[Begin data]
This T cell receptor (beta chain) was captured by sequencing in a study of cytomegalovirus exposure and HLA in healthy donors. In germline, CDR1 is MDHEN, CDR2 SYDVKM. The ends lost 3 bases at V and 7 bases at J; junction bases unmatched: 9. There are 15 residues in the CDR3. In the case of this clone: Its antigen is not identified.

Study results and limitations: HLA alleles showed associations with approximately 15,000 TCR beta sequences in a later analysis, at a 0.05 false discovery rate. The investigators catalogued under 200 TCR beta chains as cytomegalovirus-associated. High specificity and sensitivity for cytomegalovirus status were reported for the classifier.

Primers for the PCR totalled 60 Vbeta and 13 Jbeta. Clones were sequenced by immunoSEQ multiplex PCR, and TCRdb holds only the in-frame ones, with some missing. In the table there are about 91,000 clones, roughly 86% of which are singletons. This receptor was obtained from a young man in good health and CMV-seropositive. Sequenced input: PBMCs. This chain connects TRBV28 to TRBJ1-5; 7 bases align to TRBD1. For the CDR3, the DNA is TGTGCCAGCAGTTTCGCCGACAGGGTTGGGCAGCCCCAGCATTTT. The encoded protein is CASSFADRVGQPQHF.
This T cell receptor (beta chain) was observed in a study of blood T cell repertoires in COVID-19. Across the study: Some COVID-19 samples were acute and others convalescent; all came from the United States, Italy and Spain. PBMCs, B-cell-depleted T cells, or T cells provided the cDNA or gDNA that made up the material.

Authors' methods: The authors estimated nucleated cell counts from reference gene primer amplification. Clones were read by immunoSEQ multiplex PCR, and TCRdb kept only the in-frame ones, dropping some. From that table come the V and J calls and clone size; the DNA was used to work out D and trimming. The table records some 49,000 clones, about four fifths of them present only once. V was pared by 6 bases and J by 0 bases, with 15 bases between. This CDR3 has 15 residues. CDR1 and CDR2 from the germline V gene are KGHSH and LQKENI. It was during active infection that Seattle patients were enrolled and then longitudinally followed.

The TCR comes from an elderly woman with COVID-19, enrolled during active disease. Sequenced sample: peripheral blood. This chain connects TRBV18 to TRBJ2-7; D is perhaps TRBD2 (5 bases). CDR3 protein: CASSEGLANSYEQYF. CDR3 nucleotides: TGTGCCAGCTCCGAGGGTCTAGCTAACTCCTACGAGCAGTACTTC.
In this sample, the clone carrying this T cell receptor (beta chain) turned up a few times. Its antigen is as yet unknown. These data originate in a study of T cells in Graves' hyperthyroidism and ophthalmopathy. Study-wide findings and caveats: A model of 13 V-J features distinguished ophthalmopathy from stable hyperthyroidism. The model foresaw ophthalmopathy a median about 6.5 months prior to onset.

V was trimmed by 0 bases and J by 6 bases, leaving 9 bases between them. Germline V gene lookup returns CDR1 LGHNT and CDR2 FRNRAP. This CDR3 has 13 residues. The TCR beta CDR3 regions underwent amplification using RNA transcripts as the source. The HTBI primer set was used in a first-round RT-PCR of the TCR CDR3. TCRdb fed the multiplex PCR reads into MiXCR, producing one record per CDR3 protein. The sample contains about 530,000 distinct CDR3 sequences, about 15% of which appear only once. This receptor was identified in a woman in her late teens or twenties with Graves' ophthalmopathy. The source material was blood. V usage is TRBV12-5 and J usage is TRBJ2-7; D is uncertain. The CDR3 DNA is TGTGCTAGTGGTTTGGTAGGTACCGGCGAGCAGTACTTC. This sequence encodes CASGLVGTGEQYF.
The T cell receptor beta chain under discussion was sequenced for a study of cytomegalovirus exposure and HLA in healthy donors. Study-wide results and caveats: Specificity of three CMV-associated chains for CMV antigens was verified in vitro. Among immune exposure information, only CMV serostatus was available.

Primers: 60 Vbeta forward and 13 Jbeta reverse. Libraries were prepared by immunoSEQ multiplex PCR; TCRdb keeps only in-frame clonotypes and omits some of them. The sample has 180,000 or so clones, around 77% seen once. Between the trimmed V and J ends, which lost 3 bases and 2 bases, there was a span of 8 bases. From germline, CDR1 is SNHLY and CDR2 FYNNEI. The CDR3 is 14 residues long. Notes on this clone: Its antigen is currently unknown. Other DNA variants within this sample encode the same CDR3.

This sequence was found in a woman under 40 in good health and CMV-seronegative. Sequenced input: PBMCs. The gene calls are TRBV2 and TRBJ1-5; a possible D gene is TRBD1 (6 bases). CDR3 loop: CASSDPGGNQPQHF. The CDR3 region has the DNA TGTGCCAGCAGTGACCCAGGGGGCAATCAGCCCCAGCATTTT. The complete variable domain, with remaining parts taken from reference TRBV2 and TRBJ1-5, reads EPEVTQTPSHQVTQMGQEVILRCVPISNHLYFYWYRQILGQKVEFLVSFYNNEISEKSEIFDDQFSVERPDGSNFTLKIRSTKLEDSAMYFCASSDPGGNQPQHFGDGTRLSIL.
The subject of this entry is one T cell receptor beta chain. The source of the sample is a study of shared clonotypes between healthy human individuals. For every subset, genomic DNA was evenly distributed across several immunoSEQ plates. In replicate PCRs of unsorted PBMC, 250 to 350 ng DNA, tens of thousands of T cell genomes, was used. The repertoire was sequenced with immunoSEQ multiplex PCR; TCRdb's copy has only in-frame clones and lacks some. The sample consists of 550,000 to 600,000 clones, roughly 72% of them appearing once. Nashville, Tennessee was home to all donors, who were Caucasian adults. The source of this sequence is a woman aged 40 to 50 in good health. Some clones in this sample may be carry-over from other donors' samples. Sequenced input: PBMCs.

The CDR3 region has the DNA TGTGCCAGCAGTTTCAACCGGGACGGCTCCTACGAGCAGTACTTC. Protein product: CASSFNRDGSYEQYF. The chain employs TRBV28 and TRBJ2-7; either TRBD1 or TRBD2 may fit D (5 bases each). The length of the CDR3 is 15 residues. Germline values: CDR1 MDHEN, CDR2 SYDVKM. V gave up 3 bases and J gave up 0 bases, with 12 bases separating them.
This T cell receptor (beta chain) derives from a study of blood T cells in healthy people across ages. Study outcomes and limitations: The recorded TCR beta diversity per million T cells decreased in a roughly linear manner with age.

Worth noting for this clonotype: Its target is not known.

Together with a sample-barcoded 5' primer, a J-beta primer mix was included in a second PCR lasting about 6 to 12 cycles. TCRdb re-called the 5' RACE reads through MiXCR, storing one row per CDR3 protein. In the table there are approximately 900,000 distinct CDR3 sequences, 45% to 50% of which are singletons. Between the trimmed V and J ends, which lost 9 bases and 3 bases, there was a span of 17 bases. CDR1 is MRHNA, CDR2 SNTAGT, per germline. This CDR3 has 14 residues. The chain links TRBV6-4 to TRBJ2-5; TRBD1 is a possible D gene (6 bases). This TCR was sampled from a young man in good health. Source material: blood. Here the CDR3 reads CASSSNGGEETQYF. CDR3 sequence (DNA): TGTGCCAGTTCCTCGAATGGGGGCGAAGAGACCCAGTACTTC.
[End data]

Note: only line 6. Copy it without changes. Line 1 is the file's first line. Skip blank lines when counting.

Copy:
The TCR comes from an elderly woman with COVID-19, enrolled during active disease. Sequenced sample: peripheral blood. This chain connects TRBV18 to TRBJ2-7; D is perhaps TRBD2 (5 bases). CDR3 protein: CASSEGLANSYEQYF. CDR3 nucleotides: TGTGCCAGCTCCGAGGGTCTAGCTAACTCCTACGAGCAGTACTTC.